The college application process is competitive. Being awarded money to pay for college can be even more so. Unfortunately, even in the case of need-based scholarships, competitive criteria are used to determine who receives funding, because resources are limited. This is where your application essay comes in. Need-based scholarship applications require income documentation, but committees want to know more than just numbers. The essay is your chance to tell your story.

Open With a Specific Event

A strong opening paragraph will make your essay stand out, as will a compelling story that illustrates your financial need. Instead of just stating that your single mother raised you while working two jobs and attending night school, start your essay with a specific evening you remember her walking through the door at 9:30 p.m., yawning after a long day and still taking the time to sit and talk with you. If you remember her arms being full of the groceries she shopped for between her shift at the restaurant and her community college class, describe that. Reflect on this specific memory as a way of leading into a discussion of the difference this scholarship would make to your family.

Frame Your Story Positively

You are clearly applying for aid because you need financial assistance, but don't sound self-pitying. Focus on the positive, such as how your hard-working single mother has inspired you. If the essay instructions allow, indicate how excited you are that the funding could make your chosen career possible. Perhaps it would allow you to contribute to society in ways that your present financial circumstances don't. For instance, if you've always dreamed of volunteering for Doctors Without Borders, but never thought anyone in your family could attend medical school, discuss that.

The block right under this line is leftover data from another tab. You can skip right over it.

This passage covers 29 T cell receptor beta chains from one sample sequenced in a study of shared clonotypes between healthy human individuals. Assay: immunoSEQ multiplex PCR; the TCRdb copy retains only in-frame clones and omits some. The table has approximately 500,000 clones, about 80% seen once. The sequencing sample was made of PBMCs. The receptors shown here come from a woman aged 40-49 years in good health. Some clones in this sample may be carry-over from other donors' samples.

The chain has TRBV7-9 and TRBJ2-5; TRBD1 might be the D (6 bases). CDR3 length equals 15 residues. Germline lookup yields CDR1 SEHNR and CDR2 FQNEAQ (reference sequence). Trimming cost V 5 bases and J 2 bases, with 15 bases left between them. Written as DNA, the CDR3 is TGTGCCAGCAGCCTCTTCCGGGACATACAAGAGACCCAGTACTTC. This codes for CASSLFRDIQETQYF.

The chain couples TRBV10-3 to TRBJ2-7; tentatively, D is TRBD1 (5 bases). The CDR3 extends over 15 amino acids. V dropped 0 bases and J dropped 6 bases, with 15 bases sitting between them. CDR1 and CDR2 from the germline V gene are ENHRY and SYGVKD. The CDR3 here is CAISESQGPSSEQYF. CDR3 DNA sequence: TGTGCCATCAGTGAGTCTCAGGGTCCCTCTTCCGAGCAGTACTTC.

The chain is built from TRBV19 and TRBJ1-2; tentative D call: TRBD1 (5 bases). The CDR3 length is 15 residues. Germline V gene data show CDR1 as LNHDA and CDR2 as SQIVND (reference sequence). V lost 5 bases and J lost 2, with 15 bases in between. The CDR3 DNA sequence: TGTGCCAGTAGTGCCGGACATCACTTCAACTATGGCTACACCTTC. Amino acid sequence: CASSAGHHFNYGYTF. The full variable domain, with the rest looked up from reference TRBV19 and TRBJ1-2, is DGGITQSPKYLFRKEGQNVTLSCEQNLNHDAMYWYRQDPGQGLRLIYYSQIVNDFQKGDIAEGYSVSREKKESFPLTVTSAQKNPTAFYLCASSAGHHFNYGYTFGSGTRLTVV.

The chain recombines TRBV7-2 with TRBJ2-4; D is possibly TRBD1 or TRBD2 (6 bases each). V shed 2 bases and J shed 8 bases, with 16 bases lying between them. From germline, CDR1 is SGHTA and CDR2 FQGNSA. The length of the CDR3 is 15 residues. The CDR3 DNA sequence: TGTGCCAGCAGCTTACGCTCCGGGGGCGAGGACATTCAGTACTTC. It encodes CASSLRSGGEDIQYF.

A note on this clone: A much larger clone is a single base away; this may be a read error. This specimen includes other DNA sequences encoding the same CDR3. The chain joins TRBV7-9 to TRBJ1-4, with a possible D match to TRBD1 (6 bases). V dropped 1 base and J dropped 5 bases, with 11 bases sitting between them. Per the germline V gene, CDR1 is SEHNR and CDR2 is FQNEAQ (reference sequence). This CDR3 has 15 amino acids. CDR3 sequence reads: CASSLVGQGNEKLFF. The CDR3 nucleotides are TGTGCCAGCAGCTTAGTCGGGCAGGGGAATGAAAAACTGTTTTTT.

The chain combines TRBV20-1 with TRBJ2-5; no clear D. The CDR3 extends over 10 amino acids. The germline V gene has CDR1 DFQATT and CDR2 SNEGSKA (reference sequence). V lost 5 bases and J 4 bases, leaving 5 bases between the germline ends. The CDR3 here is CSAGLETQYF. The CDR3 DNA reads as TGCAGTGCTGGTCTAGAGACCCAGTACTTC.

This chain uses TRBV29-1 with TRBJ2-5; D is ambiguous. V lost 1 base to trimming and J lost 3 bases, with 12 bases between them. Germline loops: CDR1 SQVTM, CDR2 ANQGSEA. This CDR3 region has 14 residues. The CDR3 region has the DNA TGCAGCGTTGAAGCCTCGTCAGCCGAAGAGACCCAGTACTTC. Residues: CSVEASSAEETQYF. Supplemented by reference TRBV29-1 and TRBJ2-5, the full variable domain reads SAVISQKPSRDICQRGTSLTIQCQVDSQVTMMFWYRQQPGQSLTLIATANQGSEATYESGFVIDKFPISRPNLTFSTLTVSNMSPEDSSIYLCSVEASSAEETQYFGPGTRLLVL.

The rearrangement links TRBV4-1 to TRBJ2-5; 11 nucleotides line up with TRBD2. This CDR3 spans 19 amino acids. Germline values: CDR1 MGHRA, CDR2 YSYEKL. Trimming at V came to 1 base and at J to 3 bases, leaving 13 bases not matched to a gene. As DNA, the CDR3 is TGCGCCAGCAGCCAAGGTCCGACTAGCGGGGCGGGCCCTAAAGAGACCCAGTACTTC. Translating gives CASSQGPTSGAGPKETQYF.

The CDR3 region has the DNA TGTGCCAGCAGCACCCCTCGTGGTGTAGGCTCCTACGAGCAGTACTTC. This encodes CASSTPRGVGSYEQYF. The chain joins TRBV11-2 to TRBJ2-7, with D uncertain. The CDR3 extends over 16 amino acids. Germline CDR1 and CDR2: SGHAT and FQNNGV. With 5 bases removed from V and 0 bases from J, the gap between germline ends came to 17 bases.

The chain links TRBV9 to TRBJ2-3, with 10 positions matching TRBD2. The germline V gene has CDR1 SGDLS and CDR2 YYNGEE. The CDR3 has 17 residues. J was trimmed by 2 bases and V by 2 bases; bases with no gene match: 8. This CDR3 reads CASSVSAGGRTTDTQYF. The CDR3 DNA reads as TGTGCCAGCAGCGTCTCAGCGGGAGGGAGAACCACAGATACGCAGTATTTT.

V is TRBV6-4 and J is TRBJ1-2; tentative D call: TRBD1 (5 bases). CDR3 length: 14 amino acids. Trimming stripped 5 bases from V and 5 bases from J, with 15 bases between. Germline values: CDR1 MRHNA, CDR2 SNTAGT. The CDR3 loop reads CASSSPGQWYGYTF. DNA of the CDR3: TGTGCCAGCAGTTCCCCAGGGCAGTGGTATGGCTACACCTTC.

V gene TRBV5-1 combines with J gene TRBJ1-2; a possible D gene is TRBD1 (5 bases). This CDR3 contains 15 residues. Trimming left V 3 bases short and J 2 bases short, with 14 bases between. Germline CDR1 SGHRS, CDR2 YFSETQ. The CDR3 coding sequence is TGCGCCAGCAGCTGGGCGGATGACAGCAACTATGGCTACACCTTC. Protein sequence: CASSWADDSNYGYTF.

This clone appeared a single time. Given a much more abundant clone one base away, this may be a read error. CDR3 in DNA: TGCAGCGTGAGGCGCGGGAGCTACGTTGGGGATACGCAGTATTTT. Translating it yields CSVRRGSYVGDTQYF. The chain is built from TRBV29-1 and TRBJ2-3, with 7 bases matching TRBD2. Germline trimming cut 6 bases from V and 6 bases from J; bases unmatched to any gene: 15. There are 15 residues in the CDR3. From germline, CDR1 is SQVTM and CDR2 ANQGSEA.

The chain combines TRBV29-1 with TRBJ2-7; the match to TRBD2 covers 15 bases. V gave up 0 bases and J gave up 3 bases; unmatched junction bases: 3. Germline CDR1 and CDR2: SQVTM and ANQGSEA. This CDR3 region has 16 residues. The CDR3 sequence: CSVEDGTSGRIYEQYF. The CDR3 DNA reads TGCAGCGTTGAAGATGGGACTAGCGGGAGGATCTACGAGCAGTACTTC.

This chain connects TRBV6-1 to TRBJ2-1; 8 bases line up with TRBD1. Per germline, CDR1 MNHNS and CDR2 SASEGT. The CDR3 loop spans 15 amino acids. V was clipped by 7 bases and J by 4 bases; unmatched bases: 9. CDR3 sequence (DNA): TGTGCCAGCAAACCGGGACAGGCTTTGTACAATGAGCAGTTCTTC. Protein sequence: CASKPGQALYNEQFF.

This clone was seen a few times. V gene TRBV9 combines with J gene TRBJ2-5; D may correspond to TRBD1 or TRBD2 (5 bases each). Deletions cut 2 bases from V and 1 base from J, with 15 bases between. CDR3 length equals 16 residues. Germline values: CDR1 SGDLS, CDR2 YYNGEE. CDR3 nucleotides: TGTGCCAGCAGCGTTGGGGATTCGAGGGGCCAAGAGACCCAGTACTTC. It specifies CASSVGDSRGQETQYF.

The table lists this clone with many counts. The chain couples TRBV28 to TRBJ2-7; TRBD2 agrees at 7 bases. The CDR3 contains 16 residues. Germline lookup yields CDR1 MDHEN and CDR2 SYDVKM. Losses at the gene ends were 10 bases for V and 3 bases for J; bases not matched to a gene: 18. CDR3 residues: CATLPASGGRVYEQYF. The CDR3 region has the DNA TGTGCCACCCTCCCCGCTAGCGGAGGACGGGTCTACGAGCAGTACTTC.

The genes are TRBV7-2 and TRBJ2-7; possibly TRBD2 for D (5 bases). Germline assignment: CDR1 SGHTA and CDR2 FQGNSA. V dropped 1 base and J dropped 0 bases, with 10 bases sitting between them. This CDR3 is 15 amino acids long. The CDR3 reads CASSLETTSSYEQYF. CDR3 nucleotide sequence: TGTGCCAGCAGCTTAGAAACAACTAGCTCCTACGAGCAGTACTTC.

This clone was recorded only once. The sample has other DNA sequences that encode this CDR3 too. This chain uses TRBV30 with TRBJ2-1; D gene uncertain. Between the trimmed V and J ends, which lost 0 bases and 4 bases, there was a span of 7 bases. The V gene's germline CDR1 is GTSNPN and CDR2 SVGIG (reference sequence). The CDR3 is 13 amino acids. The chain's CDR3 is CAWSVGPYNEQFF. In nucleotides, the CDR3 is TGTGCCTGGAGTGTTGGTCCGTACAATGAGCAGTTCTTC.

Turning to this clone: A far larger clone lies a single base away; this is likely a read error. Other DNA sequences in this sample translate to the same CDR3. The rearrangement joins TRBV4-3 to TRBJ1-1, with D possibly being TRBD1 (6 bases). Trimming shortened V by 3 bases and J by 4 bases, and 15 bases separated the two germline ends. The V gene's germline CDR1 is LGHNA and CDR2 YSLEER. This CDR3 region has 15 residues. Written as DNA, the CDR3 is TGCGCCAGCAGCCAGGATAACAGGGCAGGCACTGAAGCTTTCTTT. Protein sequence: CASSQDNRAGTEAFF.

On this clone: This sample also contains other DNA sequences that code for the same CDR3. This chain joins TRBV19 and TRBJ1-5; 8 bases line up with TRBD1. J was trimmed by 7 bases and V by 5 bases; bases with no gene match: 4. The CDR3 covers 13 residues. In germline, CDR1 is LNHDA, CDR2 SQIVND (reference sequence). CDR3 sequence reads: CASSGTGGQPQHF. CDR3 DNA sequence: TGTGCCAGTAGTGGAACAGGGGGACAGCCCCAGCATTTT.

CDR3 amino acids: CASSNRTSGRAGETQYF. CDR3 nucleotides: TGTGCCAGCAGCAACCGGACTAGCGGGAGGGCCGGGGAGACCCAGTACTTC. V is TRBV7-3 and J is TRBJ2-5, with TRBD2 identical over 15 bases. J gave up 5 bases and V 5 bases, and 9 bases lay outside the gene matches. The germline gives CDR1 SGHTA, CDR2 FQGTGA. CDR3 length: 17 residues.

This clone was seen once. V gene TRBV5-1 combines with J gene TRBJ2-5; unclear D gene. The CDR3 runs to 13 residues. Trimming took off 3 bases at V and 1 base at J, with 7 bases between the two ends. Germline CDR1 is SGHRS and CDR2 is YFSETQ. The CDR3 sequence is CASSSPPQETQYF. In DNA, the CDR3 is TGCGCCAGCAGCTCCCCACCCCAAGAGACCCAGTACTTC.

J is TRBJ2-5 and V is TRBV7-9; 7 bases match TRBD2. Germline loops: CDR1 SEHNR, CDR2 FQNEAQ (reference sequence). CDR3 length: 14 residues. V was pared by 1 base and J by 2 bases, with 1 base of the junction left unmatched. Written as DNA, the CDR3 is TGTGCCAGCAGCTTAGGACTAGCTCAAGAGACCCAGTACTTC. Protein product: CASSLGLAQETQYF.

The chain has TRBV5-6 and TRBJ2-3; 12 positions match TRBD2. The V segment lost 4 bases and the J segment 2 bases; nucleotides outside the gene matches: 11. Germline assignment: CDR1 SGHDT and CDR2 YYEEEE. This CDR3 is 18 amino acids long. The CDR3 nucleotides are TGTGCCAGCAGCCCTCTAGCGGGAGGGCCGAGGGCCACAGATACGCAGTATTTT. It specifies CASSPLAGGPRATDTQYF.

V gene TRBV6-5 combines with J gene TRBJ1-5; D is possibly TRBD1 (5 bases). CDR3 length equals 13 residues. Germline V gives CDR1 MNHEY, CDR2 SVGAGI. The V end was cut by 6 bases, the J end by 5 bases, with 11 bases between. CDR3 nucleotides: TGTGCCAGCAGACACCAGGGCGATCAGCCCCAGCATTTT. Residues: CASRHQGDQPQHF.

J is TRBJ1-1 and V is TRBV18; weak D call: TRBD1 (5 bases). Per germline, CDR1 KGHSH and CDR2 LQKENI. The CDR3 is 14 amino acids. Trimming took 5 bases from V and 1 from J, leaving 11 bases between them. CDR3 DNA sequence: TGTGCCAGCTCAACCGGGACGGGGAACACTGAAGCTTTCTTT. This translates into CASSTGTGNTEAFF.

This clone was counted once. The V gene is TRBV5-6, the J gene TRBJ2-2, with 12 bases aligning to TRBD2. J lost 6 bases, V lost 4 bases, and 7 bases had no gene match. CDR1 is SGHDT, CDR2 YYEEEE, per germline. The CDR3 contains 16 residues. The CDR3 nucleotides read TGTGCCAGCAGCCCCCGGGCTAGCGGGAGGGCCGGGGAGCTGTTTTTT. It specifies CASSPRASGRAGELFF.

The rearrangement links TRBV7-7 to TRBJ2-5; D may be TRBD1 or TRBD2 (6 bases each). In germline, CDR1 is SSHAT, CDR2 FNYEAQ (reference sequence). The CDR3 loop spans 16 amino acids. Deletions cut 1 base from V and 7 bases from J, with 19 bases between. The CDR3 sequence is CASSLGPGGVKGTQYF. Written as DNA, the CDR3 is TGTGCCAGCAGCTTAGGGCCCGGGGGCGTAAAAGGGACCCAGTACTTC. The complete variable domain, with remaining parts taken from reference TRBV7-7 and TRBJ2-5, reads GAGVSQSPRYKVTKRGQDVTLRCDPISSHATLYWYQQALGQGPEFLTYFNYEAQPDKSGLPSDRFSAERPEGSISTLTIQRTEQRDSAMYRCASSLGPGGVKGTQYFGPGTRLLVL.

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Be Personable and Likable

It's important that the committee see you as likable. Regardless of how you illustrate financial need, avoid giving the impression that your career decision is primarily an economic one. Steer clear of controversial topics, too, since you don't know the political beliefs of those who will be reading. You may dream of leading a social revolution some day, but don't use a scholarship essay as your chance to highlight your political beliefs.

Be Honest, Humble and Proofread

Don't try to sound like someone you're not – and avoid sounding pompous. Students sometimes fill their essays with quotations by famous philosophers, straining to sound as intelligent as possible. Simply sounding like yourself is what will make you most likable. An essay containing careless mistakes could detract from the committee's positive impression of you, so carefully proofread your essay before submitting it.

About the Author

Elizabeth Ewe Weaver earned her MFA in writing from Columbia and has studied composition-rhetoric at the graduate level. She has presented at the NCTE's annual Conference on College Composition and Communication convention and served as full-time writing faculty at several universities. Her writing has appeared in The Paris Review and elsewhere.